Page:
This article was first published in The Age on 9 October 2021.
Written by Ben Schneiders and Simone Fox Koob
The footage was almost too painful to watch.
Neti Ajro, a healthy 44-year-old from Melbourne’s north, was struggling for breath in his hospital bed.
“Guys, I’ve never had so much pain in my life … I’m a fit person. I can take a lot of pain,” the construction business owner said in a video uploaded to Facebook on September 12.
“All I had to do was take the vaccine and I’d have been all right,” he continued. “Guys, please, take the vaccine.”
The short video went viral after being posted on the Facebook page of North Sunshine Eagles FC, the soccer club where Mr Ajro had once played. It led to an outpouring of community support.
But not everyone was sympathetic. There were people – including some Mr Ajro knew – who criticised his pro-vaccine message and even questioned whether he was a paid actor faking a COVID-19 diagnosis.
“Don’t tell others to take poison that ur own doctor can’t give u details of ingredients,” wrote one online commenter.
Mr Ajro, speaking to The Sunday Age and the Herald, said he was strong, ate well, worked long hours and thought there was little chance COVID-19 would hurt him. He’d never had a serious medical issue and had been “sitting on the fence” about getting a vaccine.
Within days of his infection, the pain was so bad he was unable to walk. His head was throbbing as if he’d been hit with a baseball bat. He thought he could die.
The response from those opposed to vaccines saddened him.
“These anti-vaxxers that are online, you listen to them and think maybe they’ve got something going,” he said. “I can give you my word that there is nothing in what they say.”
Yet Mr Ajro’s experience is not unusual. Misinformation, such as the false claim that vaccines can affect female fertility, is rife, particularly on social media.
The small number of Australians opposed to COVID vaccinations outright – estimated to be about 8 per cent – garner disproportionate attention, but health experts say their entrenched views are a problem as governments try to encourage as many people as possible to get vaccinated.
Then there are those who are unsure about receiving the vaccine, as Mr Arjo was, who delay receiving the jab.
Data from the Melbourne Institute’s vaccine hesitancy tracker shows this group is continually shrinking, with those who said they don’t know if they will be vaccinated now at 6.8 per cent, compared to 16.8 per cent in April amid concern about the safety of the AstraZeneca vaccine.
Experts expect Australia will end up with high levels of vaccination by developed world standards. First dose rates in NSW for over 16s are about 90 per cent. Victoria is not far behind at around 85 per cent. On a first dose basis, Australia has already overtaken the US and is just behind Germany.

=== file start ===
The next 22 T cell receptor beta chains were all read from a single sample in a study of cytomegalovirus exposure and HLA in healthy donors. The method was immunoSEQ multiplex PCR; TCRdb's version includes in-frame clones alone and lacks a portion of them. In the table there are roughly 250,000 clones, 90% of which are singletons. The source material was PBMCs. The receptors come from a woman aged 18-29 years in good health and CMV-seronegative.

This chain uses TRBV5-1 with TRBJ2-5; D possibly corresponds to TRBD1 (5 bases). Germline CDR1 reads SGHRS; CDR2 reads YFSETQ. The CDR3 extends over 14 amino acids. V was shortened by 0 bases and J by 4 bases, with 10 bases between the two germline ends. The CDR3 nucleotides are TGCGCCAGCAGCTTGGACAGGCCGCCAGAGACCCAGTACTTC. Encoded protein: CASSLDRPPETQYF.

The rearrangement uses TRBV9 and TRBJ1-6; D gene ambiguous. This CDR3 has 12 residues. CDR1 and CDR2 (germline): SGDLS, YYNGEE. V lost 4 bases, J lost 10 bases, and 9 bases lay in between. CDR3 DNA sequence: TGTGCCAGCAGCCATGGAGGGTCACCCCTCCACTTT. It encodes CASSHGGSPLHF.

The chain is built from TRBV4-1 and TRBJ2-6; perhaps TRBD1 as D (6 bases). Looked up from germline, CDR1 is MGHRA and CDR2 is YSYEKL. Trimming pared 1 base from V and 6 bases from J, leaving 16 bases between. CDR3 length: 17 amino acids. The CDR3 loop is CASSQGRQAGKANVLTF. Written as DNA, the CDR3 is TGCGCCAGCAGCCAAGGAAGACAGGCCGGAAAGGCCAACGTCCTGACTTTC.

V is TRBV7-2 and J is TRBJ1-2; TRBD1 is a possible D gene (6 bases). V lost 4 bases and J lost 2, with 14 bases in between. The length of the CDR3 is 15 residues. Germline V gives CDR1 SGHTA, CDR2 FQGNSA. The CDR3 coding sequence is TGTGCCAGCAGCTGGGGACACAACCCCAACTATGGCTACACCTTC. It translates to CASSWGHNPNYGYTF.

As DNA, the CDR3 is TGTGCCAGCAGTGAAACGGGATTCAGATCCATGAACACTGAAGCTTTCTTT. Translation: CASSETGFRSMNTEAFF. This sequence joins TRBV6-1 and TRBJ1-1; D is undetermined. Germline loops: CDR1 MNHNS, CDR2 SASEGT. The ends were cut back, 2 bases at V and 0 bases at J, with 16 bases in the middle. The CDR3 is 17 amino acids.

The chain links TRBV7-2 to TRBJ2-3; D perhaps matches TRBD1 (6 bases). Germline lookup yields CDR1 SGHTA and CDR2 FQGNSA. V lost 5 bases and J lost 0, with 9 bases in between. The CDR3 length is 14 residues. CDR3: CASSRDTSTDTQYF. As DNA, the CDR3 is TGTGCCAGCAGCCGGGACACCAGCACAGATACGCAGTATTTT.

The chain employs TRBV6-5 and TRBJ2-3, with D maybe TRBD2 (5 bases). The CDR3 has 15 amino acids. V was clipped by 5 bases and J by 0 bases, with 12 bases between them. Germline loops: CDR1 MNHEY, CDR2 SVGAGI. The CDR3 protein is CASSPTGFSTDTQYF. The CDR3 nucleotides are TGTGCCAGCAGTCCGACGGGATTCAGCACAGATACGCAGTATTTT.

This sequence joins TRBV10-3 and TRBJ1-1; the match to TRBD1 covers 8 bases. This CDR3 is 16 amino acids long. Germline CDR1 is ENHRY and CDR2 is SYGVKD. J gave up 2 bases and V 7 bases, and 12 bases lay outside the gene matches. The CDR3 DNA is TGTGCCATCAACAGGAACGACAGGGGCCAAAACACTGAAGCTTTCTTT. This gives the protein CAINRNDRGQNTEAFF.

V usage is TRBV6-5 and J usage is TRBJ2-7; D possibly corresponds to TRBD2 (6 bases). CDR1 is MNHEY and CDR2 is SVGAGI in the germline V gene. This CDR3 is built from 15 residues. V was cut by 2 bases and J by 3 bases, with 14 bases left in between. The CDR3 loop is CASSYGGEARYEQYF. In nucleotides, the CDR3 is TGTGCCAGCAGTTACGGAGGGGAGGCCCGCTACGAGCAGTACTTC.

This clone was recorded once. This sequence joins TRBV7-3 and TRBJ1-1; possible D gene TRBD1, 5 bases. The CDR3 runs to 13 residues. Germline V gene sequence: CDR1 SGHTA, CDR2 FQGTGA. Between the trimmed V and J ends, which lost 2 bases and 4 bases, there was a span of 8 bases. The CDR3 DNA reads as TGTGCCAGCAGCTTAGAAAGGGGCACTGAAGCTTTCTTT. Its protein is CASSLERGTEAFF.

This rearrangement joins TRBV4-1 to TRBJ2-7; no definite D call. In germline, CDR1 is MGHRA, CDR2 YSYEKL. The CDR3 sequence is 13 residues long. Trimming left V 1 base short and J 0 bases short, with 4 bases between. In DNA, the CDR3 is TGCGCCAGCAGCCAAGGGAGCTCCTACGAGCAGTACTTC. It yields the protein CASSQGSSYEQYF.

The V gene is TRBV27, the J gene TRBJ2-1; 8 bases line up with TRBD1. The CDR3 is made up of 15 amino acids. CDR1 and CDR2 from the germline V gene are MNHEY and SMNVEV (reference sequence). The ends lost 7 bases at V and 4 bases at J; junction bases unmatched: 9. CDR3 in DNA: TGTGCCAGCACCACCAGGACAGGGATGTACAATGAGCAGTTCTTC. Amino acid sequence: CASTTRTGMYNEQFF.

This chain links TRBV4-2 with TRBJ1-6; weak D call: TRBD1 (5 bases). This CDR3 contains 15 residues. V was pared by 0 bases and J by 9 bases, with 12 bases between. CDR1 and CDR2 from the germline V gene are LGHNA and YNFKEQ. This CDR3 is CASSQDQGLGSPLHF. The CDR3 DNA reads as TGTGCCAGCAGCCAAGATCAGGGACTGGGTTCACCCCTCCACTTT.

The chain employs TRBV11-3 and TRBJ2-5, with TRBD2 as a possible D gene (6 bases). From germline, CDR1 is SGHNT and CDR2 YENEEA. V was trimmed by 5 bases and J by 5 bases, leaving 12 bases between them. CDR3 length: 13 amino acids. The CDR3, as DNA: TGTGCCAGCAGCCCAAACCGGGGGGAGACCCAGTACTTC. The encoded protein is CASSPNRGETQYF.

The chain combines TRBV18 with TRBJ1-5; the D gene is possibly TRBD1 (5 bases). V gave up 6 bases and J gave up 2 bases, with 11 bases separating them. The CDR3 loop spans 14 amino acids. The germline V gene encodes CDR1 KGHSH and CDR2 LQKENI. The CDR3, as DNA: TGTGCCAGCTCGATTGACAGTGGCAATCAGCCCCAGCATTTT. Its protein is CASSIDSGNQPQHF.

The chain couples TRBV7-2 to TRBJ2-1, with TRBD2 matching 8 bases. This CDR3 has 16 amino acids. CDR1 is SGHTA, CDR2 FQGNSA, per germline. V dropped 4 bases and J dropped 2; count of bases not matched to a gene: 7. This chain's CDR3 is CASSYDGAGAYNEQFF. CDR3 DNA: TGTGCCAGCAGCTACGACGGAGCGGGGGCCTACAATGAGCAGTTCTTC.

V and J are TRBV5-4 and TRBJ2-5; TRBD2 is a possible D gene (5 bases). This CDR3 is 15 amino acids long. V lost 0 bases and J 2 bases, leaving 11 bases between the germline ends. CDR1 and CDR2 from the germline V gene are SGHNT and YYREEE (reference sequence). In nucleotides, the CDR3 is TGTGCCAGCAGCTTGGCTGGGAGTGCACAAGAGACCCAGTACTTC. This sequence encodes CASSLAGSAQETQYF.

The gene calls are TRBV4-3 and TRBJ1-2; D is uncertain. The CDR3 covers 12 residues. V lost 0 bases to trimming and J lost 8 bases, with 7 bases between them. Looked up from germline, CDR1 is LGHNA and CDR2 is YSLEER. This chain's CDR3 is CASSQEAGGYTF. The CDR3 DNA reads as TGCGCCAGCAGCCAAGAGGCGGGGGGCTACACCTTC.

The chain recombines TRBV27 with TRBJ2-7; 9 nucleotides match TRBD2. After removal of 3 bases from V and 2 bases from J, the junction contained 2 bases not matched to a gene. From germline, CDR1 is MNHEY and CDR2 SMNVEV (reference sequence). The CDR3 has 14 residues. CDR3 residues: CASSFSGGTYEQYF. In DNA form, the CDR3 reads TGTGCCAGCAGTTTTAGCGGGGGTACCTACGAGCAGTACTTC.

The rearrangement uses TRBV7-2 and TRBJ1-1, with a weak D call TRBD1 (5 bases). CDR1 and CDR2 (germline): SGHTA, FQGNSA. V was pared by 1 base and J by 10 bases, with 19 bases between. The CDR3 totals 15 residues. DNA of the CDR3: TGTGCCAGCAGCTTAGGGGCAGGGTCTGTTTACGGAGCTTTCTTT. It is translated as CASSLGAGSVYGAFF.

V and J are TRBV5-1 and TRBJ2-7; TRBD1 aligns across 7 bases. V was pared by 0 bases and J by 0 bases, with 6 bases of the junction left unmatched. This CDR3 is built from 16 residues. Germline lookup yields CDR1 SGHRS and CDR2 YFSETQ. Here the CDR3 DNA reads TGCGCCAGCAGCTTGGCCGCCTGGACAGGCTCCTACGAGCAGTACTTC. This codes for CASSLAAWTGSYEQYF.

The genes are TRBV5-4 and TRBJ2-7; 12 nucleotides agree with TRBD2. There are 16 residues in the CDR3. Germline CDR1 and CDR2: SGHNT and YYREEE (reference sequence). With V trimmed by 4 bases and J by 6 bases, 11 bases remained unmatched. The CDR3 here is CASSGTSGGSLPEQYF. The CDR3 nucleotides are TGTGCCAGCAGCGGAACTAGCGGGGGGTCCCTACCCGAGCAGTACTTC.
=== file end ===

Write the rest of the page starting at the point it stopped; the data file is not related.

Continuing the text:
The problem has until now been mostly one of supply, and once those issues have been fully resolved, the Melbourne Institute predicts that Australia can achieve at least 85 per cent of the adult population fully vaccinated.
It hasn’t happened by accident. Tireless grassroots work within communities has been required to reach those who are on the fence about the jab, said Professor Holly Seale, a vaccine communications researcher from the University of NSW.
But further outreach and data collection will need to continue in the coming months to find those who still need convincing.
“We will get to a point where the people who are willing to run in and roll up their sleeves and get immunised will start to slow down,” she said.
“Beyond that then, we want to see, are there still people out there in the community who … have just been bunkering down and kind of trying to ride out the situation for concern that they just don’t want to receive the AstraZeneca vaccine? I think we need to get in and do some more work with that group.”
Aggie Geromanolis, 25, jumped at the chance to receive the vaccination, but it took much longer to convince her mother, Maria, to get the jab.
It was frustrating for Ms Geromanolis, who works on blood-borne viruses as a program officer at the North Western Melbourne Primary Health Network.
“I used to have these conversations daily with Mum about the COVID vaccine and I just couldn’t understand why you’d protect yourself against every other illness, but you’re not doing it for something like this that could put you in the ICU,” she said.
Her mother, 61, who was born in Greece and moved to Australia when she was 23, describes herself as well-informed, trusting in science and law-abiding, but for months still felt incredibly uneasy about receiving the vaccine. Her main barrier was a fear of the side effects, she said.